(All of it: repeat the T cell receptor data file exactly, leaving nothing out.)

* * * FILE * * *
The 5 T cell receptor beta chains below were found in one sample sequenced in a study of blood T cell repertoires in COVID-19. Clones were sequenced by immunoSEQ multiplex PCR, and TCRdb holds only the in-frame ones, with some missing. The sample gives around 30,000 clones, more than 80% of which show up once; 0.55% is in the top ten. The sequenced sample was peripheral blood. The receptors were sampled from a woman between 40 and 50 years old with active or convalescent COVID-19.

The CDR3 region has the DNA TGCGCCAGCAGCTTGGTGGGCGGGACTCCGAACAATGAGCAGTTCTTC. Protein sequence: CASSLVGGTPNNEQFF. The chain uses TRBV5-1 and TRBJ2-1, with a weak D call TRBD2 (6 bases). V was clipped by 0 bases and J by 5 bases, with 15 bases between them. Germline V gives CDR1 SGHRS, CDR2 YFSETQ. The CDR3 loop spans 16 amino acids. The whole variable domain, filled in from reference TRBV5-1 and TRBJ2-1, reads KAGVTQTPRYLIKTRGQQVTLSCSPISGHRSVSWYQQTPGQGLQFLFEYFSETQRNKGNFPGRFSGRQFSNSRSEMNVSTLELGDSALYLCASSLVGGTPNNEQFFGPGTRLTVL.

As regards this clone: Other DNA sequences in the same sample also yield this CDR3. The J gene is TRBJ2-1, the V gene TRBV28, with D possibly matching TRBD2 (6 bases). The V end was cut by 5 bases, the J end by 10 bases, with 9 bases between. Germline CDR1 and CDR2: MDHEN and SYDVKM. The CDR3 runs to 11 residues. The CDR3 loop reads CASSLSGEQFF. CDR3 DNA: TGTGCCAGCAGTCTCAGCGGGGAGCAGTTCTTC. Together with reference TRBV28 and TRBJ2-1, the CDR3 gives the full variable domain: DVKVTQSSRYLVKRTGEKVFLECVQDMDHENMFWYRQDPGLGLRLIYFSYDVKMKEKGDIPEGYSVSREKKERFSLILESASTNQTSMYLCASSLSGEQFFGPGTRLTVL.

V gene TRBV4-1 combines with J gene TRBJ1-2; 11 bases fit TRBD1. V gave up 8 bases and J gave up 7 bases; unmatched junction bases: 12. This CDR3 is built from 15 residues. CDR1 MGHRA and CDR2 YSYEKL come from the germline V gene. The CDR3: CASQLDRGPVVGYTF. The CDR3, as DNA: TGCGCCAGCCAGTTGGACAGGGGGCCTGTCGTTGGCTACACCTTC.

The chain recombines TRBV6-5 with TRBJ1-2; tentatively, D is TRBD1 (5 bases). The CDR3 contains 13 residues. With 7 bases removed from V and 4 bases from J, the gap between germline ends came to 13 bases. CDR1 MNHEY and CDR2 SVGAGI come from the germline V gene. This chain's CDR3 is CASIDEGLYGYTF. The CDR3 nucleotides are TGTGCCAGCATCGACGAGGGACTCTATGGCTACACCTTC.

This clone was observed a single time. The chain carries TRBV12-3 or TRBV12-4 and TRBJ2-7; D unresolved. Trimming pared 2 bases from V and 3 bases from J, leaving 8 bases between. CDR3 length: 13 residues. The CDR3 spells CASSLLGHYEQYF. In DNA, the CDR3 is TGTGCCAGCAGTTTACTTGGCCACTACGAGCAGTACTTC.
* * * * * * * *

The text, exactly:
The 5 T cell receptor beta chains below were found in one sample sequenced in a study of blood T cell repertoires in COVID-19. Clones were sequenced by immunoSEQ multiplex PCR, and TCRdb holds only the in-frame ones, with some missing. The sample gives around 30,000 clones, more than 80% of which show up once; 0.55% is in the top ten. The sequenced sample was peripheral blood. The receptors were sampled from a woman between 40 and 50 years old with active or convalescent COVID-19.

The CDR3 region has the DNA TGCGCCAGCAGCTTGGTGGGCGGGACTCCGAACAATGAGCAGTTCTTC. Protein sequence: CASSLVGGTPNNEQFF. The chain uses TRBV5-1 and TRBJ2-1, with a weak D call TRBD2 (6 bases). V was clipped by 0 bases and J by 5 bases, with 15 bases between them. Germline V gives CDR1 SGHRS, CDR2 YFSETQ. The CDR3 loop spans 16 amino acids. The whole variable domain, filled in from reference TRBV5-1 and TRBJ2-1, reads KAGVTQTPRYLIKTRGQQVTLSCSPISGHRSVSWYQQTPGQGLQFLFEYFSETQRNKGNFPGRFSGRQFSNSRSEMNVSTLELGDSALYLCASSLVGGTPNNEQFFGPGTRLTVL.

As regards this clone: Other DNA sequences in the same sample also yield this CDR3. The J gene is TRBJ2-1, the V gene TRBV28, with D possibly matching TRBD2 (6 bases). The V end was cut by 5 bases, the J end by 10 bases, with 9 bases between. Germline CDR1 and CDR2: MDHEN and SYDVKM. The CDR3 runs to 11 residues. The CDR3 loop reads CASSLSGEQFF. CDR3 DNA: TGTGCCAGCAGTCTCAGCGGGGAGCAGTTCTTC. Together with reference TRBV28 and TRBJ2-1, the CDR3 gives the full variable domain: DVKVTQSSRYLVKRTGEKVFLECVQDMDHENMFWYRQDPGLGLRLIYFSYDVKMKEKGDIPEGYSVSREKKERFSLILESASTNQTSMYLCASSLSGEQFFGPGTRLTVL.

V gene TRBV4-1 combines with J gene TRBJ1-2; 11 bases fit TRBD1. V gave up 8 bases and J gave up 7 bases; unmatched junction bases: 12. This CDR3 is built from 15 residues. CDR1 MGHRA and CDR2 YSYEKL come from the germline V gene. The CDR3: CASQLDRGPVVGYTF. The CDR3, as DNA: TGCGCCAGCCAGTTGGACAGGGGGCCTGTCGTTGGCTACACCTTC.

The chain recombines TRBV6-5 with TRBJ1-2; tentatively, D is TRBD1 (5 bases). The CDR3 contains 13 residues. With 7 bases removed from V and 4 bases from J, the gap between germline ends came to 13 bases. CDR1 MNHEY and CDR2 SVGAGI come from the germline V gene. This chain's CDR3 is CASIDEGLYGYTF. The CDR3 nucleotides are TGTGCCAGCATCGACGAGGGACTCTATGGCTACACCTTC.

This clone was observed a single time. The chain carries TRBV12-3 or TRBV12-4 and TRBJ2-7; D unresolved. Trimming pared 2 bases from V and 3 bases from J, leaving 8 bases between. CDR3 length: 13 residues. The CDR3 spells CASSLLGHYEQYF. In DNA, the CDR3 is TGTGCCAGCAGTTTACTTGGCCACTACGAGCAGTACTTC.